Why was the human givens approach developed?
If you could read a potted history of psychotherapy you would see an evolution of break-neck speed from the birth of the field to the chaotic situation of today, where we have at least 650 models of counselling and psychotherapy. Although many of these offer some effective techniques and useful insights, overall we have an uncoordinated disarray of theories, terminology and methods, which causes confusion among both health professionals and those in need of help.
Mature sciences like chemistry, physics and engineering are built on a broad common ground of understanding. Despite the wealth of psychological and neuroscientific knowledge available to us, this is currently lacking in psychotherapy. It was to address this lack that the human givens overarching idea was first proposed.
Psychologists Joe Griffin and Ivan Tyrrell, co-founders of the human givens approach, looked to the fundamental principles of what it means to be human to develop a simple, robust, scientifically up-to-date, coordinated and agreed bio-psycho-social model of healthy human functioning: a shared language and a practical framework upon which to build an effective, integrative approach to emotional health which truly understands us as human beings with human needs.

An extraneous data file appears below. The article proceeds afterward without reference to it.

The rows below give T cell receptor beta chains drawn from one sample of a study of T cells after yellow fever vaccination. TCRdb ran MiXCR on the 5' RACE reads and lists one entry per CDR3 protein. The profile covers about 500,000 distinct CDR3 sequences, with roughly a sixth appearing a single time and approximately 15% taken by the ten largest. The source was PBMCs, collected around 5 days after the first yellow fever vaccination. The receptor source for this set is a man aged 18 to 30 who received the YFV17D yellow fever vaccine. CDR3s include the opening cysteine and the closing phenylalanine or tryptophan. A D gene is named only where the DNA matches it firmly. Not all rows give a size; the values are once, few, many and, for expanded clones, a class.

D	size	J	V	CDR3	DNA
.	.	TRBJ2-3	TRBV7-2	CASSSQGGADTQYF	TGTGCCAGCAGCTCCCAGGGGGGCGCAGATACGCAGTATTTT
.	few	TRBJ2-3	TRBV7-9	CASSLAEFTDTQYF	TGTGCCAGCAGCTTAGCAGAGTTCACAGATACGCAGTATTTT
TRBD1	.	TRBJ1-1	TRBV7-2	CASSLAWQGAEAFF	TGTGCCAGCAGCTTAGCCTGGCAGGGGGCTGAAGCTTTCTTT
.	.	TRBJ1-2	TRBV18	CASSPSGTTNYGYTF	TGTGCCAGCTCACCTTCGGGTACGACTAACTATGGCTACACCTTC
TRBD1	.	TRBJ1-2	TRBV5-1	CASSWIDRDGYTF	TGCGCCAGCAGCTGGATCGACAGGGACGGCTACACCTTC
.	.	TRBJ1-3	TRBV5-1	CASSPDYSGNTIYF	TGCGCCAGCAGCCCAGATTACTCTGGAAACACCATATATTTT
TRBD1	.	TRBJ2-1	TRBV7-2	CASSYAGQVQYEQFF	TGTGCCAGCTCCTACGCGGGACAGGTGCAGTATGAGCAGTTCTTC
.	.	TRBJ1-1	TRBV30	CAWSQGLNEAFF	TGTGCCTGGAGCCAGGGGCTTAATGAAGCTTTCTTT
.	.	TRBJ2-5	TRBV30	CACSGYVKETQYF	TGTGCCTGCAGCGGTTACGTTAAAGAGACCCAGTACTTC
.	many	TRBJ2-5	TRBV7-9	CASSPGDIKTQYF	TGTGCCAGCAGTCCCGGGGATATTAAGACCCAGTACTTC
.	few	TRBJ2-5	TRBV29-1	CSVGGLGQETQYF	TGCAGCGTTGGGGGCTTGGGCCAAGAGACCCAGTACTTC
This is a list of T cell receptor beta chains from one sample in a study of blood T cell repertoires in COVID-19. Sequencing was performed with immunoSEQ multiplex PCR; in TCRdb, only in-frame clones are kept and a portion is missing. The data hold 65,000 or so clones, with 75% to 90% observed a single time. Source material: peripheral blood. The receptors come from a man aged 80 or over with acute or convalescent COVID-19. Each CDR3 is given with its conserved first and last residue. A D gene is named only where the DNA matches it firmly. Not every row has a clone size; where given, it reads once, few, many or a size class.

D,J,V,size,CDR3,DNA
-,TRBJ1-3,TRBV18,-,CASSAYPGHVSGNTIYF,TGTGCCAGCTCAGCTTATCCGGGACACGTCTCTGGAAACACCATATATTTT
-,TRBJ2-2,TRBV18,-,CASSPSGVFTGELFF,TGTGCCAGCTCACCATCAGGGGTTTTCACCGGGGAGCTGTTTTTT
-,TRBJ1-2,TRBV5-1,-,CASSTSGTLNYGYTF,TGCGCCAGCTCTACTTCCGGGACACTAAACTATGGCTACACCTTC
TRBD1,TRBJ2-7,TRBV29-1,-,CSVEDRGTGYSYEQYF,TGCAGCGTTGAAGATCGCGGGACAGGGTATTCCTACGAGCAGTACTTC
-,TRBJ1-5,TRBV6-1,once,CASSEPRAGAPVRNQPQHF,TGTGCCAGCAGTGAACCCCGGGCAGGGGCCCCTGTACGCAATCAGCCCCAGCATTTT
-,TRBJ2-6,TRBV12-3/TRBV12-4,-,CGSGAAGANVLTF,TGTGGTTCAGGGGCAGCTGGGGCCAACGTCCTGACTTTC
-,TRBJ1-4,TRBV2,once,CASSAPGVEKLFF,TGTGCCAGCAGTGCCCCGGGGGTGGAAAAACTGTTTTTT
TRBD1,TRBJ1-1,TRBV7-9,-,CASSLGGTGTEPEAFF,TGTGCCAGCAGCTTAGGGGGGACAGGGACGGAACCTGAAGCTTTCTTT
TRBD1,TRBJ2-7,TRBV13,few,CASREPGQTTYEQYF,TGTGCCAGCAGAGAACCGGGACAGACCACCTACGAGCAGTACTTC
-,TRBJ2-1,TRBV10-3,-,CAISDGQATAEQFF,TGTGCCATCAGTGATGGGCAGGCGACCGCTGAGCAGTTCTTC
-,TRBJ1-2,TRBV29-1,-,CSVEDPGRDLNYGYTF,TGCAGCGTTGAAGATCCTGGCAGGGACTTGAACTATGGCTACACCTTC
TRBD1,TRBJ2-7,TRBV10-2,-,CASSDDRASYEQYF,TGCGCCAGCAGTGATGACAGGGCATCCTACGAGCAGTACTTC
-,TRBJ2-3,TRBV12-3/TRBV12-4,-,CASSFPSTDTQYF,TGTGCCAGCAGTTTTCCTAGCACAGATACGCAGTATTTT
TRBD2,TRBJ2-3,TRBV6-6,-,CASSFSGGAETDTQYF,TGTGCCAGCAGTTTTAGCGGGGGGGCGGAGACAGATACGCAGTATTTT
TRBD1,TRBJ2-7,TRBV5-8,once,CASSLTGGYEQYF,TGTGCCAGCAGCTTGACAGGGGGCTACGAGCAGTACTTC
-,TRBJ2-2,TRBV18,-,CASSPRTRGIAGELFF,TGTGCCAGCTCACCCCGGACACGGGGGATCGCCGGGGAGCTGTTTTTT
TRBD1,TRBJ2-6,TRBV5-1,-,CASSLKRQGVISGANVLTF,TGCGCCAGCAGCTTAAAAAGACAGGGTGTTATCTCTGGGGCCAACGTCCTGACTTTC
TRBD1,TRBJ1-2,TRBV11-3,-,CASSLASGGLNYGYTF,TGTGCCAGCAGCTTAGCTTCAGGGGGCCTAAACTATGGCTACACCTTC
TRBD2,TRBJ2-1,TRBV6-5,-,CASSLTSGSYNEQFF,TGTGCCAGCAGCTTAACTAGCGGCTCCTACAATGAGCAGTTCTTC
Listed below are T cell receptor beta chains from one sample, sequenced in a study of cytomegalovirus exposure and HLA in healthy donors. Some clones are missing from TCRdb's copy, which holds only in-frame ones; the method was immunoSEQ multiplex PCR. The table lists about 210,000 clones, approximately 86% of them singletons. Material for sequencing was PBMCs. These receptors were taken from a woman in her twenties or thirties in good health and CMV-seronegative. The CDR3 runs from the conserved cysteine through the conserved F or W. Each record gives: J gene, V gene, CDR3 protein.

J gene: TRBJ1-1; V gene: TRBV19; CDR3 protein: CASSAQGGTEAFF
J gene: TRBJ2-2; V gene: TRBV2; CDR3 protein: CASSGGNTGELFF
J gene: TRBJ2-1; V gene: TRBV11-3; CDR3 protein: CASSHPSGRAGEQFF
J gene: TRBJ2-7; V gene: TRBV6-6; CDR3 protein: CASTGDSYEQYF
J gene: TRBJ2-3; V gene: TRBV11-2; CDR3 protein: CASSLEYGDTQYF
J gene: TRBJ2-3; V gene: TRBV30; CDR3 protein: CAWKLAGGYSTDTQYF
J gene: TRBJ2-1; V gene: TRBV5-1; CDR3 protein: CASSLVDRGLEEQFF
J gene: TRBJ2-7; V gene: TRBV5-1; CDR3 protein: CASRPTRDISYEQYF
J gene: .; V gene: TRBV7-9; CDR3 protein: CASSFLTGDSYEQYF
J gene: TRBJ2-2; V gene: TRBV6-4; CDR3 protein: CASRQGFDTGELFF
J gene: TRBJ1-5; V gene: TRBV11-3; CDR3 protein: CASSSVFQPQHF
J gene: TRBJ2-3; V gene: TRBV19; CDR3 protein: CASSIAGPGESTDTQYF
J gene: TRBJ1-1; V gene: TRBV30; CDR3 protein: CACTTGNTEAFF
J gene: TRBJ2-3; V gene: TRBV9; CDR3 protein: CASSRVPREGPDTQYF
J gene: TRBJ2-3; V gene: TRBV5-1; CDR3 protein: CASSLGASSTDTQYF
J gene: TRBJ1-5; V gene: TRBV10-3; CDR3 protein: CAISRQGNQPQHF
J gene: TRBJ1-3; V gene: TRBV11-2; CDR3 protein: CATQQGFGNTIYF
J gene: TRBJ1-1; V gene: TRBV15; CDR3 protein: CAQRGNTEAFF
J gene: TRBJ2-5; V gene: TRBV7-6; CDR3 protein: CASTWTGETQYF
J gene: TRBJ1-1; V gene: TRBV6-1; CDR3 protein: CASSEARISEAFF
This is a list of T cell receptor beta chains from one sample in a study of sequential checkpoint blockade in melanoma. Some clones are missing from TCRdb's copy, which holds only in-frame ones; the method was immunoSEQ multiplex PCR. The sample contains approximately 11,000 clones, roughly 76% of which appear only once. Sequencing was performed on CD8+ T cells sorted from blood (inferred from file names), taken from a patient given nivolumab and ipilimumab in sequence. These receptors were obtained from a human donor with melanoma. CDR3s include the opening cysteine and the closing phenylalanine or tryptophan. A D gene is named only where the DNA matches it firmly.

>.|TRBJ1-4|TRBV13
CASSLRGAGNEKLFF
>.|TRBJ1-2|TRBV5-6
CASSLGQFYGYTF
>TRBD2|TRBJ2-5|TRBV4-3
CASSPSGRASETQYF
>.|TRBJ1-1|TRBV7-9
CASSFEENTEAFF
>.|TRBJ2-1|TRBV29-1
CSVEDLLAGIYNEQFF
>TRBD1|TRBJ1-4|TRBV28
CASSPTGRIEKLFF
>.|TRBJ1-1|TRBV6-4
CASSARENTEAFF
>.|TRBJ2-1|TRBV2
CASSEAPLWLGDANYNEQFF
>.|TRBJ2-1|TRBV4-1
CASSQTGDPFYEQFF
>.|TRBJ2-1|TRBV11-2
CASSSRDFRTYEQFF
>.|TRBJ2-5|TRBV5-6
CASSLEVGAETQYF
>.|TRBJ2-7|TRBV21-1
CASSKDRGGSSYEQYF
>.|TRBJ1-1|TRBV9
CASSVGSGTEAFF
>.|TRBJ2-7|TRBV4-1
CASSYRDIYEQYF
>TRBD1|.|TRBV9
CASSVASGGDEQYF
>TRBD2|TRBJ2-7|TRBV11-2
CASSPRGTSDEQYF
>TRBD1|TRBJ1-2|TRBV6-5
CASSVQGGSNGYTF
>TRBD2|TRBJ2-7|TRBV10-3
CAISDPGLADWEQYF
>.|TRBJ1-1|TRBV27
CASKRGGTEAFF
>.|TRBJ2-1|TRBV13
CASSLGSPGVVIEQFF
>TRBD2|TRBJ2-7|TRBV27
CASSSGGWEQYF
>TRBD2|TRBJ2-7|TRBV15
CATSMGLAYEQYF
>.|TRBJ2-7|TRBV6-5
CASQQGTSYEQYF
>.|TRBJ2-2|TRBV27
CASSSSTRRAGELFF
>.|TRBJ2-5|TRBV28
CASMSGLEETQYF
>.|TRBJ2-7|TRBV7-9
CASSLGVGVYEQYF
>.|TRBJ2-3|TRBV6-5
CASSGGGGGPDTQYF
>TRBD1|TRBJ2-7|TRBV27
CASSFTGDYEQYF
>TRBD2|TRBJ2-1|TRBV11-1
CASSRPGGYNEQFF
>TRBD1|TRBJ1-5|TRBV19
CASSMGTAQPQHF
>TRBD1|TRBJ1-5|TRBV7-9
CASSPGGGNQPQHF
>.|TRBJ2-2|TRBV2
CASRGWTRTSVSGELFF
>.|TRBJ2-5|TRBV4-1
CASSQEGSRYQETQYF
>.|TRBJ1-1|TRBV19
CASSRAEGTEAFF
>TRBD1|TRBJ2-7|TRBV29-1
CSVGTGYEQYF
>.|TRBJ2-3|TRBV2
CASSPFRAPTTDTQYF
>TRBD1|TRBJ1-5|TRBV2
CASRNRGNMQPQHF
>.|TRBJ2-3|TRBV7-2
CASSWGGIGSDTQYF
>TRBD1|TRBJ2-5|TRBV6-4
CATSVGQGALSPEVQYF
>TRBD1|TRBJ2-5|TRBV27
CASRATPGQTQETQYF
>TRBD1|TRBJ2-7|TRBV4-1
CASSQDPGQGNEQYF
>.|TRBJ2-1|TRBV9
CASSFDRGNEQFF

Explore our articles and interviews
A set of stand-alone articles on Stress, Anxiety, Phobias, Panic attacks, PTSD, Depression, Addiciton, Anger and OCD that human givens practitioners can use to promote both the approach and their own practice.
The fundamental new direction in therapy is more than just a set of new techniques explains Bill O'Hanlon in an article first published in 1995.
An article about the human givens approach that appeared in the major American publication, Family Therapy Magazine.
Why the human givens approach is important for psychotherapy.
In this article, Joe Griffin suggests that techniques which can yield immediate success, may share an underlying mechanism.
Social work should be about helping people yet, bogged down in bureaucracy, it has lost its way. Jan Little shows how the human givens approach can put it back on track.
Ivan Tyrrell and Richard Bentall discuss patient-centred new approaches to the understanding and treatment of psychotic illness..
The final version of the Emotional Needs Scale resulting from Brett Culham's research into emotional needs.
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In the light of current global events, several people have asled us to make Ivan Tyrrell's fascinating free webinar available once more – you can now watch it online, read on for details...
Understanding extremism in the Syrian conflict through the prism of 'Human Givens' - Thursday 16th March 2017 in Cheltenham